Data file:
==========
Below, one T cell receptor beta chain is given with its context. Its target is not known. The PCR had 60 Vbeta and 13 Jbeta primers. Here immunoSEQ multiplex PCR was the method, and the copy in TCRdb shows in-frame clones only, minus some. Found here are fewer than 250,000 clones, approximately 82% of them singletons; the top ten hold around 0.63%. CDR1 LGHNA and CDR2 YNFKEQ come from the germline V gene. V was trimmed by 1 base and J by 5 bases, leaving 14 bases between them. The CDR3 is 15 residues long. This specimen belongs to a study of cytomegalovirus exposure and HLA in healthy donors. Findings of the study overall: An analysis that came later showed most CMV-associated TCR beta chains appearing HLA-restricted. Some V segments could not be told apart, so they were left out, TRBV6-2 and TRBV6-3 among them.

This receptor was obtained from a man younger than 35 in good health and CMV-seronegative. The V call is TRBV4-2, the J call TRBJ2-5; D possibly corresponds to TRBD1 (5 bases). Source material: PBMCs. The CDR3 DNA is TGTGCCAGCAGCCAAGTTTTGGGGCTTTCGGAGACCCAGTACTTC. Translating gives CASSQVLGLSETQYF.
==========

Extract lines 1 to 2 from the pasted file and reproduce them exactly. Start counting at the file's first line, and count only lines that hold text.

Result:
Below, one T cell receptor beta chain is given with its context. Its target is not known. The PCR had 60 Vbeta and 13 Jbeta primers. Here immunoSEQ multiplex PCR was the method, and the copy in TCRdb shows in-frame clones only, minus some. Found here are fewer than 250,000 clones, approximately 82% of them singletons; the top ten hold around 0.63%. CDR1 LGHNA and CDR2 YNFKEQ come from the germline V gene. V was trimmed by 1 base and J by 5 bases, leaving 14 bases between them. The CDR3 is 15 residues long. This specimen belongs to a study of cytomegalovirus exposure and HLA in healthy donors. Findings of the study overall: An analysis that came later showed most CMV-associated TCR beta chains appearing HLA-restricted. Some V segments could not be told apart, so they were left out, TRBV6-2 and TRBV6-3 among them.

This receptor was obtained from a man younger than 35 in good health and CMV-seronegative. The V call is TRBV4-2, the J call TRBJ2-5; D possibly corresponds to TRBD1 (5 bases). Source material: PBMCs. The CDR3 DNA is TGTGCCAGCAGCCAAGTTTTGGGGCTTTCGGAGACCCAGTACTTC. Translating gives CASSQVLGLSETQYF.